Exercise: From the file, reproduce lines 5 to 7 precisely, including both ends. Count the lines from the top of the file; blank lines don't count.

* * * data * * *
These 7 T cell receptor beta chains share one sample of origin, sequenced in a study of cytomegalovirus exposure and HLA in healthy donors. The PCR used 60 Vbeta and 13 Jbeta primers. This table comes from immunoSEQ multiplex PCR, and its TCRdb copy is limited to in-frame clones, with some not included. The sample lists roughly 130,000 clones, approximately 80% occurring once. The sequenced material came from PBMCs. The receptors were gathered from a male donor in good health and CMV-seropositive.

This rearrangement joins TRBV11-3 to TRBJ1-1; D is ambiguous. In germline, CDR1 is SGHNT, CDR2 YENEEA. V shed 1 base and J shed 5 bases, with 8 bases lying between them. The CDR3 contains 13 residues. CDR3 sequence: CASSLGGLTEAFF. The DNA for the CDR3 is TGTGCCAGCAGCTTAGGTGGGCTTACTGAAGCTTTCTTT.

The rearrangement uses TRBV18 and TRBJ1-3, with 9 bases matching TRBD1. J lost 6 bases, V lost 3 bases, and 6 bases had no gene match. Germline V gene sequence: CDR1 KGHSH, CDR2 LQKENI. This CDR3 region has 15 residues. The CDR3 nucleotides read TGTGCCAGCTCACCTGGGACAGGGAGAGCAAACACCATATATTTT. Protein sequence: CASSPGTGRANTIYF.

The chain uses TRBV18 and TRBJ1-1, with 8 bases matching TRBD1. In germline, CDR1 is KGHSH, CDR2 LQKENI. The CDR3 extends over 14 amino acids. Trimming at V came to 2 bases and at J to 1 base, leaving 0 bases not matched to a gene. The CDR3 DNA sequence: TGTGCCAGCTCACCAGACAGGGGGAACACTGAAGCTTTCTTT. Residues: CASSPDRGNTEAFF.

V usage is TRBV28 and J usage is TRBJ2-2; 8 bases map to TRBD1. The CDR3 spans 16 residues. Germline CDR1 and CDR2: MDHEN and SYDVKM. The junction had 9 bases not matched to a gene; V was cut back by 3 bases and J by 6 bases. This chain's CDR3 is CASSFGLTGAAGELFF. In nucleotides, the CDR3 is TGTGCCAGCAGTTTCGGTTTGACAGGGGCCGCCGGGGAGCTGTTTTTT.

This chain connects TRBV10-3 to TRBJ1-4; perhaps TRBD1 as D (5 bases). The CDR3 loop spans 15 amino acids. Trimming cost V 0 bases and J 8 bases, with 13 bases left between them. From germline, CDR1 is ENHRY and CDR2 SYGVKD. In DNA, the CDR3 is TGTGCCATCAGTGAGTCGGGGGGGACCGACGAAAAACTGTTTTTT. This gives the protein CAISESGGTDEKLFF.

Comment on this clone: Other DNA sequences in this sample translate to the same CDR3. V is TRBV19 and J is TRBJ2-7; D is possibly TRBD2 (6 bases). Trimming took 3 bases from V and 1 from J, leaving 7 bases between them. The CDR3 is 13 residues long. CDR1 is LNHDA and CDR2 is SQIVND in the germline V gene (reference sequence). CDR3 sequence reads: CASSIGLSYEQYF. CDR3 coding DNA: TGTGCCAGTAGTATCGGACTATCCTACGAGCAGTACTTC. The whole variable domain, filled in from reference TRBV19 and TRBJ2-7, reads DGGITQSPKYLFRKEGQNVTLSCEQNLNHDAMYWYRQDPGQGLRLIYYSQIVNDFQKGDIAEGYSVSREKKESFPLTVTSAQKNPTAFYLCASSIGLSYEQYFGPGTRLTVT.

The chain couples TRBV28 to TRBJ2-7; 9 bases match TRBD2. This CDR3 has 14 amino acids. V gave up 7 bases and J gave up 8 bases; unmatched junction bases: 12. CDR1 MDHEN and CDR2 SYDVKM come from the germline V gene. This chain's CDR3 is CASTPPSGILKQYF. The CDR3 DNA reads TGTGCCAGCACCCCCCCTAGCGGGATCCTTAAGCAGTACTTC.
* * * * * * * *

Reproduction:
V usage is TRBV28 and J usage is TRBJ2-2; 8 bases map to TRBD1. The CDR3 spans 16 residues. Germline CDR1 and CDR2: MDHEN and SYDVKM. The junction had 9 bases not matched to a gene; V was cut back by 3 bases and J by 6 bases. This chain's CDR3 is CASSFGLTGAAGELFF. In nucleotides, the CDR3 is TGTGCCAGCAGTTTCGGTTTGACAGGGGCCGCCGGGGAGCTGTTTTTT.

This chain connects TRBV10-3 to TRBJ1-4; perhaps TRBD1 as D (5 bases). The CDR3 loop spans 15 amino acids. Trimming cost V 0 bases and J 8 bases, with 13 bases left between them. From germline, CDR1 is ENHRY and CDR2 SYGVKD. In DNA, the CDR3 is TGTGCCATCAGTGAGTCGGGGGGGACCGACGAAAAACTGTTTTTT. This gives the protein CAISESGGTDEKLFF.

Comment on this clone: Other DNA sequences in this sample translate to the same CDR3. V is TRBV19 and J is TRBJ2-7; D is possibly TRBD2 (6 bases). Trimming took 3 bases from V and 1 from J, leaving 7 bases between them. The CDR3 is 13 residues long. CDR1 is LNHDA and CDR2 is SQIVND in the germline V gene (reference sequence). CDR3 sequence reads: CASSIGLSYEQYF. CDR3 coding DNA: TGTGCCAGTAGTATCGGACTATCCTACGAGCAGTACTTC. The whole variable domain, filled in from reference TRBV19 and TRBJ2-7, reads DGGITQSPKYLFRKEGQNVTLSCEQNLNHDAMYWYRQDPGQGLRLIYYSQIVNDFQKGDIAEGYSVSREKKESFPLTVTSAQKNPTAFYLCASSIGLSYEQYFGPGTRLTVT.